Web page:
It All Started With Lena Dunham
In March my sister, Margaux, sent me a Youtube video with a perfectly succinct message: “This is Lena Dunham’s boyfriend. She directed the video.” Dunham’s boyfriend is the guitarist of Fun and started the band Bleachers as a solo project. Loved Lena’s video, died for her boyfriend’s song, “I Wanna Get Better!”
Admittedly Margaux knew how to pique my interest with the reference, but that day I became a Bleachers fan too. The thick riffs did what they wanted to my body, the lyrics “I didn’t know I was lonely till I saw your face” literally made (makes) me cry; I played the song on repeat and told my boyfriend to dance at a distance in case I exploded into a rainbow — it was that wonderful.
Slowly more singles like “Rollercoaster” “Like a River Runs,” and “Shadow” appeared online. Again. Snagged like a fish thrashing on a barbed hook. When we got press passes to Hove festival and emailed Bleachers’ management for an interview they denied us.
But at least I’d still see them in concert!
The first chord ripped through the sunny sky that day in southern Norway; I heard a dude mumble “New Jersey” into the mic. They were on and I bolted to the stage by myself. But how did I manage to get to the front of the Bleachers show, to stare up at their nose hairs, even after they started the first song?
The bittersweet truth is, there were only ten people standing. Ten. I’m sure Bleachers could pull a crowd of ten thousand in America. I blame the poor attendance of quality music shows at Hove on 2 factors: 1) Pre-developed frontal lobes prevent kids from understanding the importance of who is playing 2) They were all wasted in their camps the whole time anyways.
You Can Call Me The Lone Dancer
And still no one was moving. How could it be!? I couldn’t think, just dance. Two drummers, saxophone, keyboard, Dunham’s boyfriend — the energy of the music pumped groovejuice into my body. In the vast open space in front of the stage I whipped myself back and forth. People were staring.
Finnish fans interrupted my flailing to complement my dance moves. Finnish people do not even talk to each other, let alone dancing strangers! I was making a name for myself in that small crowd. And yet, the show ended, the guys abandoned their instruments and scuttled offstage.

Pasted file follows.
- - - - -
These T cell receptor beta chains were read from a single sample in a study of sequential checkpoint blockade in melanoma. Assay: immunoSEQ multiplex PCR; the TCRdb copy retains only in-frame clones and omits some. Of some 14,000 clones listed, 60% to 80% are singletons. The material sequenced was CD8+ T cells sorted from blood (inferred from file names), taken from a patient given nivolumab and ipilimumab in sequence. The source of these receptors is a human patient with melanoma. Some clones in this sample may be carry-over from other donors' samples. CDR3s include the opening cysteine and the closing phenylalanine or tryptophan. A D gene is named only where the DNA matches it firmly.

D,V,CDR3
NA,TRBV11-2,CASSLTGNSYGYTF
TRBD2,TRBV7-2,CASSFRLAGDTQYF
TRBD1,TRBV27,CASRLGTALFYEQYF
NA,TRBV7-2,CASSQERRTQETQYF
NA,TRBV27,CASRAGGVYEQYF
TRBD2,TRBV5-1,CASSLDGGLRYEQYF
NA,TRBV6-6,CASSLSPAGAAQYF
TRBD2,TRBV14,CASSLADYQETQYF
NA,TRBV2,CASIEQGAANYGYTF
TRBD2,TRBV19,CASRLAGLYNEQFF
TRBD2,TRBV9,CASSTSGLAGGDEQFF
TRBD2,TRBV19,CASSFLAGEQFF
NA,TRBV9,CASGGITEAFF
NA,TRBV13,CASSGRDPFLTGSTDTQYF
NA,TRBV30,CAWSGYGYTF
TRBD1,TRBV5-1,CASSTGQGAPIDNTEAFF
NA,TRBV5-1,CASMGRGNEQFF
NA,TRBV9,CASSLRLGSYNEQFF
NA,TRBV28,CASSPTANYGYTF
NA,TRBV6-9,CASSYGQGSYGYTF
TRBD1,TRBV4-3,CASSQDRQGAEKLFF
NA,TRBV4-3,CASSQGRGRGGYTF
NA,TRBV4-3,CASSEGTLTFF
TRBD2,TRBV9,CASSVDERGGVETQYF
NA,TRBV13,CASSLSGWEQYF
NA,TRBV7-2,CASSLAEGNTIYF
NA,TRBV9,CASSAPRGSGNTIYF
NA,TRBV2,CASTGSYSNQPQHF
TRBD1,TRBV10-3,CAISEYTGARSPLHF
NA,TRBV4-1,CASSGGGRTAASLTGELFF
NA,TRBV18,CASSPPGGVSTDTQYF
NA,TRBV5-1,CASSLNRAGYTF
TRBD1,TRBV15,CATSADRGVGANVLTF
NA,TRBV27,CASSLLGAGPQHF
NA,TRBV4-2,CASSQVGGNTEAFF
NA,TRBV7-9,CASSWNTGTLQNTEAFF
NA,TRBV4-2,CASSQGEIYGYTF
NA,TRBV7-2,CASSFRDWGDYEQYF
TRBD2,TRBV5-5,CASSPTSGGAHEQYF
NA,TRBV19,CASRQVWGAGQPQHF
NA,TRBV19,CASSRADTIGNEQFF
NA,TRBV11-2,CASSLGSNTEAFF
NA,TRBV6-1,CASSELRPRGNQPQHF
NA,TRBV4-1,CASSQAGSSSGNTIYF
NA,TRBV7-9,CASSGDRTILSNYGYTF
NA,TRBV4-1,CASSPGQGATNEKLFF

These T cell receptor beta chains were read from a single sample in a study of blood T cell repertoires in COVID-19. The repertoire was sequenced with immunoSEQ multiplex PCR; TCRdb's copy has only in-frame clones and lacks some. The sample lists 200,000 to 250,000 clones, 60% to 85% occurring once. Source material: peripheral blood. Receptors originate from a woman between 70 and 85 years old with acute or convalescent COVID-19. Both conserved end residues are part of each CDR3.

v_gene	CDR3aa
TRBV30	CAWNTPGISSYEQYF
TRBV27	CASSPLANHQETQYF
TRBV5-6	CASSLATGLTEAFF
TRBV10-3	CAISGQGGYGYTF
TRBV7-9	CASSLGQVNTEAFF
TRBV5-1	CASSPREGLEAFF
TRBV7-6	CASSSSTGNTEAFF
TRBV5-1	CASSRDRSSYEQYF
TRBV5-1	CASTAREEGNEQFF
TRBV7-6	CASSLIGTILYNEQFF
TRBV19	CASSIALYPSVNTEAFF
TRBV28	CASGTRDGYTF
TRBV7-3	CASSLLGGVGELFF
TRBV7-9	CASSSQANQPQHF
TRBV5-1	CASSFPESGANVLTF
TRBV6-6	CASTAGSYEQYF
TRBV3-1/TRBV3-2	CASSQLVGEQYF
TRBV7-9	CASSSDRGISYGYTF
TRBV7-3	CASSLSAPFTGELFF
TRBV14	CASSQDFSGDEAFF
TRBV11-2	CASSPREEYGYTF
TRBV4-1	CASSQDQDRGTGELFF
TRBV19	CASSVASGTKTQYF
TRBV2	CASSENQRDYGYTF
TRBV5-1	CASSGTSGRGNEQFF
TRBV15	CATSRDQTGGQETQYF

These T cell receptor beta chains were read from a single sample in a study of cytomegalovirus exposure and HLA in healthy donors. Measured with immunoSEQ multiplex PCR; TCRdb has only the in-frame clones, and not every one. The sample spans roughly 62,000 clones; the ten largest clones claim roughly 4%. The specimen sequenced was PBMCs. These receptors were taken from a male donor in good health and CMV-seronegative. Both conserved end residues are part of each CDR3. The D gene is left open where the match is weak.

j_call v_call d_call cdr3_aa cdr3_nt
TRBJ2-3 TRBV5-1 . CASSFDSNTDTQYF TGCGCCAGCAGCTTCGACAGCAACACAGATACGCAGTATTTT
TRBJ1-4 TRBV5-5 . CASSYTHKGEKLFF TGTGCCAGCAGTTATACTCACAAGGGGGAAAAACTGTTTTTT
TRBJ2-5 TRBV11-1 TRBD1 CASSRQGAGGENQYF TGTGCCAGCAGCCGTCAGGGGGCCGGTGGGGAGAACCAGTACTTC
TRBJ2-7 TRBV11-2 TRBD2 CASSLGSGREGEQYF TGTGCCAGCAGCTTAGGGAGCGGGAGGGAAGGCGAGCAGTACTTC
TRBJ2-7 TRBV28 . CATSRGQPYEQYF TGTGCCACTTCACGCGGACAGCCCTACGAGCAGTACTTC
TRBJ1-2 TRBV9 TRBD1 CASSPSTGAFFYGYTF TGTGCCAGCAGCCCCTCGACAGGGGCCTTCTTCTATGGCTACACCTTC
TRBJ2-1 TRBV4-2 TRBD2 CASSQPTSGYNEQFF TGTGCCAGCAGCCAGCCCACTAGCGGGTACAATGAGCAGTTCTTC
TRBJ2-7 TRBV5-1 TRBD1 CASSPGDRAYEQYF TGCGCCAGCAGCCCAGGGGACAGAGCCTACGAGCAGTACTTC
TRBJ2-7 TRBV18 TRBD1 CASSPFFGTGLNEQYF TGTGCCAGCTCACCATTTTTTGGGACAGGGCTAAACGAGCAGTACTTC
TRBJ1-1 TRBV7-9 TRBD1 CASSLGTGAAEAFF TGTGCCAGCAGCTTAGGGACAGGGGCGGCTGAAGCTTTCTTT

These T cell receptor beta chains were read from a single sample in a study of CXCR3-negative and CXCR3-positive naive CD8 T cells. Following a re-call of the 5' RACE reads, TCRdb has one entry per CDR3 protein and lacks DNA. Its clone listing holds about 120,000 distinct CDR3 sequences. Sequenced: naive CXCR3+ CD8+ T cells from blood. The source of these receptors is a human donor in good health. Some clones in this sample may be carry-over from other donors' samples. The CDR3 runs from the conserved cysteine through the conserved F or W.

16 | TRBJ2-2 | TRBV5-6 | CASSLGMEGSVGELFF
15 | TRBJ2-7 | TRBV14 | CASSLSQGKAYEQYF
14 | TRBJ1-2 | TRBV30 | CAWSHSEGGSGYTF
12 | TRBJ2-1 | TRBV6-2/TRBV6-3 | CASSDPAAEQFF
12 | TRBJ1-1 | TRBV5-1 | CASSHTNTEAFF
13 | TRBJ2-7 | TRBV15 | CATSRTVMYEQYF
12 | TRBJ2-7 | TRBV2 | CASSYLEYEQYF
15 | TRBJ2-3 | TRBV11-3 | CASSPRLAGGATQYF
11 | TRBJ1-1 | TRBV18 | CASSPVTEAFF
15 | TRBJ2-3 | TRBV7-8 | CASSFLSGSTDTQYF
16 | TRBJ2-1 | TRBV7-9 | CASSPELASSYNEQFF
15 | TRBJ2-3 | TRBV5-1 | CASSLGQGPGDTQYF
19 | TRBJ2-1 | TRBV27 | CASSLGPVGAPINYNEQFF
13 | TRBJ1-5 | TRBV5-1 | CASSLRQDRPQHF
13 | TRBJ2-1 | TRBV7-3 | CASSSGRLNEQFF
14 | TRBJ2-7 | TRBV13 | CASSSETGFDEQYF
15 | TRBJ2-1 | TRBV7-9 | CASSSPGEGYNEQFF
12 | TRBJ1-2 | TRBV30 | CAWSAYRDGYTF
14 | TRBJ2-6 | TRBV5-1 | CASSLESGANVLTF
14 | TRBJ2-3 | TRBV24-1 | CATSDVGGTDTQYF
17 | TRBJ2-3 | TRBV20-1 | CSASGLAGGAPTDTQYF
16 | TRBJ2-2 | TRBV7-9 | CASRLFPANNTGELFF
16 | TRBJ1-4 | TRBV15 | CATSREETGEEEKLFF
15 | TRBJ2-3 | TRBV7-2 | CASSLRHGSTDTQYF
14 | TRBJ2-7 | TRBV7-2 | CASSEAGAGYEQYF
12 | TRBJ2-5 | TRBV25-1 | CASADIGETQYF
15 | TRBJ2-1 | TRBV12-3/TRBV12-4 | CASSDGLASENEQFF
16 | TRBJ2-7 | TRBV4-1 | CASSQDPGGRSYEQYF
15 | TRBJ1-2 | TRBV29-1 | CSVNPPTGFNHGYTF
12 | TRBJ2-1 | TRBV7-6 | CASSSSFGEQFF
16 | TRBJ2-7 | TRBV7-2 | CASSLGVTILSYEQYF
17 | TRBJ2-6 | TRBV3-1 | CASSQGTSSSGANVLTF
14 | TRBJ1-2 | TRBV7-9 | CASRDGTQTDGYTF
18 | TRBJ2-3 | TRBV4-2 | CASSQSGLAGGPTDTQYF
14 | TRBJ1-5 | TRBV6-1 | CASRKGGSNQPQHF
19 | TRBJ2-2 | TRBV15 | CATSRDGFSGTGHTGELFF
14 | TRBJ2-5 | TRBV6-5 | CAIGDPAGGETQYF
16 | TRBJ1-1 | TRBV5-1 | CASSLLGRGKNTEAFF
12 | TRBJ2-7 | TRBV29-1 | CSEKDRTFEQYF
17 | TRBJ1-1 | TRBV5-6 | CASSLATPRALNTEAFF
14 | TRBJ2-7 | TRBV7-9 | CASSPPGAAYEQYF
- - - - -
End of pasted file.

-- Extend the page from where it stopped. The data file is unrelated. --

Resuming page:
But with passion comes innovation and although I couldn’t actually talk to them I figured I’d invent a new interview style. A hypothetical-interview without the interviewee, of sorts, to get a recap of the concert.
A day later, I met multi-mega-hitmaster Example’s manager to discuss an interview with her client.
She moved close to me, “Hey, I saw you dancing at Bleachers yesterday.”
“Heh, yea it was such an amazing show.” I replied still confused about the low turnout.
“It’s such a shame,” she told me “The guys were having a meet and greet backstage with six fans after the show. I pointed at you and told the assistant , ‘Go get that dancing girl and bring her for the meet and greet’”
“But the assistant didn’t understand me when I pointed to you. Yea, he brought someone else back instead.”
And by that time, I was already conducting my “interview.” It’s not all bad. Now there will probably be an actual person dancing next to me when they play here in the Fall. To the girl who took my place at the meet and greet, I will see you on the dance floor.
Check out our playlist from Hove here:
Electric Youth, cherished in my heart for their dreamy electro sound and renowned for their song ‘A Real Hero’ on the Drive soundtrack, just released a video for ‘Runaway’ which is directed by Noel Paul and cast and shot in Lebanon.
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“We’ve had to cut out a lot of shit to get here”-Adrian
Back when Layal and I started our own radio show we broadcast through a spotty Internet source at our favorite local beer joint in Beirut.
While hardly anyone in Lebanon had good enough Internet to stream the show, and those outside Lebanon couldn’t rely on the weak stream to listen either, we were lucky enough to have the space, equipment, and support to try our hands at somethin... [more]
Camping, off-festival events, environtmentalism, and the biggest acts in Lebanon
“It doesn’t get better than Wickerpark.” says Philippe Manasseh, lead singer of last year’s Canadian-Lebanese headliner Wake Island, and recent member of How Sad, also part of the 2014 lineup.
For the fourth year in a row, Junior Daou and his family open their large swath of land for a day of music, art, a... [more]
-But Berlin DJ predictably denied into Lebanon for Israeli stamp
You know what, I’m glad the Middle Eastern Gulf region is taking into account all kinds of sexy when it comes to deporting men.
Because the most recent deportee is a 55-year old German man, Rolf Buccholz, internationally known for holding the Guinness World Record in having the most body piercings.
Buchholz flew to Dubai to party it up at Circque le Soir, a club that pro... [more]
Norwegians are the masters of understatement. When something is gargantuan, they’ll say ‘It’s a bit big’ and when something’s breathtakingly beautiful, they’ll say ‘It’s nice.’ If a friend made a $10 million profit on a business deal, they’d claim he made ‘a bit of money.’
I still don’t understand whether it&... [more]
Take a look at the festival fashion at Hove!
As a recent immigrant to Oslo I can’t help but notice the strong Norwegian sense of style. Everyone walks around as if just getting off a Banana Republic-meets-Free People photo shoot, rocking box-fresh threads and highly styled looks. Being one of the world’s richest countries influences how people dress and they definitely dress like they are rich and care how they look.